Reviews for The Stinky Cheese Man and Other Fairly Stupid Tales

by Joe Scieszka

Book list
From Booklist, Copyright © American Library Association. Used with permission.

Gr. 2 and up (See Focus on page 57.)


School Library Journal
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Gr 2-6?Nine irreverent and witty exposÚs of folkloric folk, ingeniously designed, outrageously illustrated, and all narrated by the ubiquitous Jack (of Beanstalk fame), with his tongue firmly planted in his cheek. (Sept. 1992) (c) Copyright 2010. Library Journals LLC, a wholly owned subsidiary of Media Source, Inc. No redistribution permitted.


School Library Journal
(c) Copyright Library Journals LLC, a wholly owned subsidiary of Media Source, Inc. No redistribution permitted.

Gr 2-6-- Scieszka and Smith, the daring duo responsible for revealing The True Story of the Three Little Pigs (Viking, 1989), return here with nine new exposes, all narrated by the ubiquitous Jack (of Beanstalk fame). Unlike the detailed retelling of the pigs' tale, most of these stories are shortened, one-joke versions that often trade their traditional morals for hilarity. ``The Stinky Cheese Man'' is an odoriferous cousin to the gingerbread boy; when he runs away, nobody wants to run after him. ``The Other Frog Prince'' wheedles a kiss only to reveal that he is just a tricky frog (as the princess wipes the frog slime off her lips); the Little Red Hen wanders frantically in and out of the book squawking about her wheat, her bread, her story, until she is finally (and permanently) squelched by Jack's giant. The broad satire extends even to book design, with a blurb that proclaims ``NEW! IMPROVED! FUNNY! GOOD! BUY! NOW!'' and a skewed table of contents crashing down on Chicken Licken and company several pages after they proclaim that the sky is falling. The illustrations are similar in style and mood to those in the earlier book, with the addition of more abstraction plus collage in some areas. The typeface, text size, and placement varies to become a vital part of the illustrations for some of the tales. Clearly, it is necessary to be familiar with the original folktales to understand the humor of these versions. Those in the know will laugh out loud. --Susan L. Rogers, Chestnut Hill Academy, PA (c) Copyright 2010. Library Journals LLC, a wholly owned subsidiary of Media Source, Inc. No redistribution permitted.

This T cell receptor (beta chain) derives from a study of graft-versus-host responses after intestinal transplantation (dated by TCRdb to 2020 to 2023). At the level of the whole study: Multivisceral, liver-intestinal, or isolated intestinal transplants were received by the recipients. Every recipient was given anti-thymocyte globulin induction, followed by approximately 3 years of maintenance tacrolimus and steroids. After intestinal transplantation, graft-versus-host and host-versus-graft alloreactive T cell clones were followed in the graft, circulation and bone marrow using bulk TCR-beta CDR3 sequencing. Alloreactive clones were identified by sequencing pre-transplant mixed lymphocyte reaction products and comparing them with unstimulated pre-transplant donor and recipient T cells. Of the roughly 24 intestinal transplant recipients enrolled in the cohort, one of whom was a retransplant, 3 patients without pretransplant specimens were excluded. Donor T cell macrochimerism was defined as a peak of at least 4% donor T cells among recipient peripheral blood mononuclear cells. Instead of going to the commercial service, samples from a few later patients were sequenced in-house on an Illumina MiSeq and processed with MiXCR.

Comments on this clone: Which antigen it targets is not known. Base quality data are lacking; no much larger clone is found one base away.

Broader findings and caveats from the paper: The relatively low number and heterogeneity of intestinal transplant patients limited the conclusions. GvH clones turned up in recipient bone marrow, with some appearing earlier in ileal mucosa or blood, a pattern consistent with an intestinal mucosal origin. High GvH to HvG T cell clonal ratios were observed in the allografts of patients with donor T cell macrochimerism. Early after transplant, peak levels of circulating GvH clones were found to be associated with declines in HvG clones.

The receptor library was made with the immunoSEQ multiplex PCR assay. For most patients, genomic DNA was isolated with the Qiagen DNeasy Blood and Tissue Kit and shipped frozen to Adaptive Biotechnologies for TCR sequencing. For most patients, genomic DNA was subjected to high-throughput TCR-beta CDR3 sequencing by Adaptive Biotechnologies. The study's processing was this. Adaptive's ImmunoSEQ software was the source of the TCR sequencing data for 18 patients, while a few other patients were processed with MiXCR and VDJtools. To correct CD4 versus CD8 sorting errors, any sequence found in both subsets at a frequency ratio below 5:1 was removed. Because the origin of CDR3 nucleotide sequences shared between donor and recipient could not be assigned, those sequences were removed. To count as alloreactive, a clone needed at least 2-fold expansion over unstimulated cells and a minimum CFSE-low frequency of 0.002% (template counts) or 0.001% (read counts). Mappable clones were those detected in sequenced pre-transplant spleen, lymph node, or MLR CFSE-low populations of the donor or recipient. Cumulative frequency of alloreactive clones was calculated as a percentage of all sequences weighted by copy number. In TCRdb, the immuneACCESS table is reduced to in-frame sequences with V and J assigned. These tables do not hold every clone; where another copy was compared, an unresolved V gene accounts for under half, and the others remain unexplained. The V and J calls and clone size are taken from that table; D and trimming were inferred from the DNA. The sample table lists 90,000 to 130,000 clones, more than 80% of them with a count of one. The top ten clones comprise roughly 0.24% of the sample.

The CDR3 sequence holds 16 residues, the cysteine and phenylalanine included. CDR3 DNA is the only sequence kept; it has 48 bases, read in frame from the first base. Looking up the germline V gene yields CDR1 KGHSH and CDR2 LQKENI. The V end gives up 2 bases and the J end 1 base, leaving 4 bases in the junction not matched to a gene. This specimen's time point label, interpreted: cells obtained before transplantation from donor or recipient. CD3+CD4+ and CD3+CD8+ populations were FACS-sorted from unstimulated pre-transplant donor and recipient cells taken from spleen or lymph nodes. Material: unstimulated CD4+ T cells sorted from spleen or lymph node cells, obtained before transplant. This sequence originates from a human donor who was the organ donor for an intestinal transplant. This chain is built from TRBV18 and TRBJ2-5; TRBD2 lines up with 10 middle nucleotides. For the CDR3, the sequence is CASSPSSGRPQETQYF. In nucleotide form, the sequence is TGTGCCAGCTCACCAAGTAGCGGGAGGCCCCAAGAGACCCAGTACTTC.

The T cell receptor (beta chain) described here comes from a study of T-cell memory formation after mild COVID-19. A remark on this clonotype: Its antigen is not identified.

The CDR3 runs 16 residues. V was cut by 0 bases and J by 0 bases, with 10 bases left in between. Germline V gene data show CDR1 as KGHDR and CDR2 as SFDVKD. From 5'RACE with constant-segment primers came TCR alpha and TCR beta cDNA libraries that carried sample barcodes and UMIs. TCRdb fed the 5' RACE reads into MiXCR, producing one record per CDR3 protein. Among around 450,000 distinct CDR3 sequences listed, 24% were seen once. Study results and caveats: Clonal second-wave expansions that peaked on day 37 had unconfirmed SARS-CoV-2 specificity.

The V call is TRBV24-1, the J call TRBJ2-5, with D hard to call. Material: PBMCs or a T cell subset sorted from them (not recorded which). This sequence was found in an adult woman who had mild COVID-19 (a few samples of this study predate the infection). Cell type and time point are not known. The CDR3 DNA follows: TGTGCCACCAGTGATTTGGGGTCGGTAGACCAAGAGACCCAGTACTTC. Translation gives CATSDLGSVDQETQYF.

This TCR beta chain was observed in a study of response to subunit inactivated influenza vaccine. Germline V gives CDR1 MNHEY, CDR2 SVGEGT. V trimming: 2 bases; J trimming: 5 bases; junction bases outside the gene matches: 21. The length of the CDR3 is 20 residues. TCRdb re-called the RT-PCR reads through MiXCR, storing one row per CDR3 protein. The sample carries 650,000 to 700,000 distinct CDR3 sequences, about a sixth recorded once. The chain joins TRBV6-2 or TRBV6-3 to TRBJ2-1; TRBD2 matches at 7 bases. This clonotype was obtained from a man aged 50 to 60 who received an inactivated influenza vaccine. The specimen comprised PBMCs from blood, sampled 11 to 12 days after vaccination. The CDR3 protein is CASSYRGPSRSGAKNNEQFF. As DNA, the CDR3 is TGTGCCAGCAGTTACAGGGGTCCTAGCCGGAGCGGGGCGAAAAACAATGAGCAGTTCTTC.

Kirkus
Copyright © Kirkus Reviews, used with permission.

From the front jacket copy (``...56 action-packed pages, 75% more than those old 32-page `Brand-X' books'') to the Little Red Hen's back-cover diatribe (``Who is this ISBN guy?''), the parodic humor here runs riot. The insistent Hen is already squawking her tale at Jack--officious narrator, MC, and sometime participant--before a page labeled ``Title Page'' in 192 point type; the dedication is upside down, Jack's introduction carries a Surgeon General's warning, and the table of contents turns up late--after a story in which it plays an unprecedented role, then gets a jolt that knocks one tale off the page and, apparently, right out of the book. The brief, colloquially told, thoroughly revised tales are in the same comic spirit: no one wants to eat the Stinky Cheese Man, unlike the Gingerbread Boy; a lovestruck prince puts a bowling ball under his princess's 100 mattresses; ``and much, much more!'' All of this is fairly amusing, but what's most unusual is the innovative play with typography (a repetitive story gets smaller and smaller like an eye test, and words and letters are distorted in various other ways) and Smith's wondrously bizarre and expressive art (``The illustrations are rendered in oil and vinegar,'' states the colophon). Irrepressibly zany fun. (Fiction/Picture book. 5+)